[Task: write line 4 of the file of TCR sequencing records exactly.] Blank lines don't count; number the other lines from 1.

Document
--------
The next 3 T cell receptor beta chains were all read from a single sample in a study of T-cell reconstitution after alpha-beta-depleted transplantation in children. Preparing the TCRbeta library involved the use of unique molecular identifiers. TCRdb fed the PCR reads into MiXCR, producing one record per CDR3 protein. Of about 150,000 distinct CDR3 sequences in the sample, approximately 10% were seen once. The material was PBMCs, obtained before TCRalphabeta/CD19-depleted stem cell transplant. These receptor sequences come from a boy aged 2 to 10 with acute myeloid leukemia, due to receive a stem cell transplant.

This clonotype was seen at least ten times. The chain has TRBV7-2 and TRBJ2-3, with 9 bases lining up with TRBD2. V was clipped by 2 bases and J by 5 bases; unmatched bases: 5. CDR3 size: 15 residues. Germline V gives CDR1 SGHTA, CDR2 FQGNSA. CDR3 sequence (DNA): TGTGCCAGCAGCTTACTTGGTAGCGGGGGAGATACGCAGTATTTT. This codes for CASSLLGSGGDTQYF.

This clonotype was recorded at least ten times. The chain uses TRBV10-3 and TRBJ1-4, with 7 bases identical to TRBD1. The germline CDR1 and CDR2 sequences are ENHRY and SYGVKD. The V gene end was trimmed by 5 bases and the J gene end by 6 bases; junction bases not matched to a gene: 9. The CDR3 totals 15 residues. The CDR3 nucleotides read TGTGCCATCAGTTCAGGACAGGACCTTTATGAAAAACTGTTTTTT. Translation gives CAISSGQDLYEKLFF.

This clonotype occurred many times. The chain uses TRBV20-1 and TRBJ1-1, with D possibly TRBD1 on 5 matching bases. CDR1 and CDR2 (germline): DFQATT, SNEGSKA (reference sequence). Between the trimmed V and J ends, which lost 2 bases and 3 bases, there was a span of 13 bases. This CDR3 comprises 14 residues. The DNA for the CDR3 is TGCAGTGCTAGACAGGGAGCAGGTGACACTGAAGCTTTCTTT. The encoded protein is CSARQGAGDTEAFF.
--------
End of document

This clonotype occurred many times. The chain uses TRBV20-1 and TRBJ1-1, with D possibly TRBD1 on 5 matching bases. CDR1 and CDR2 (germline): DFQATT, SNEGSKA (reference sequence). Between the trimmed V and J ends, which lost 2 bases and 3 bases, there was a span of 13 bases. This CDR3 comprises 14 residues. The DNA for the CDR3 is TGCAGTGCTAGACAGGGAGCAGGTGACACTGAAGCTTTCTTT. The encoded protein is CSARQGAGDTEAFF.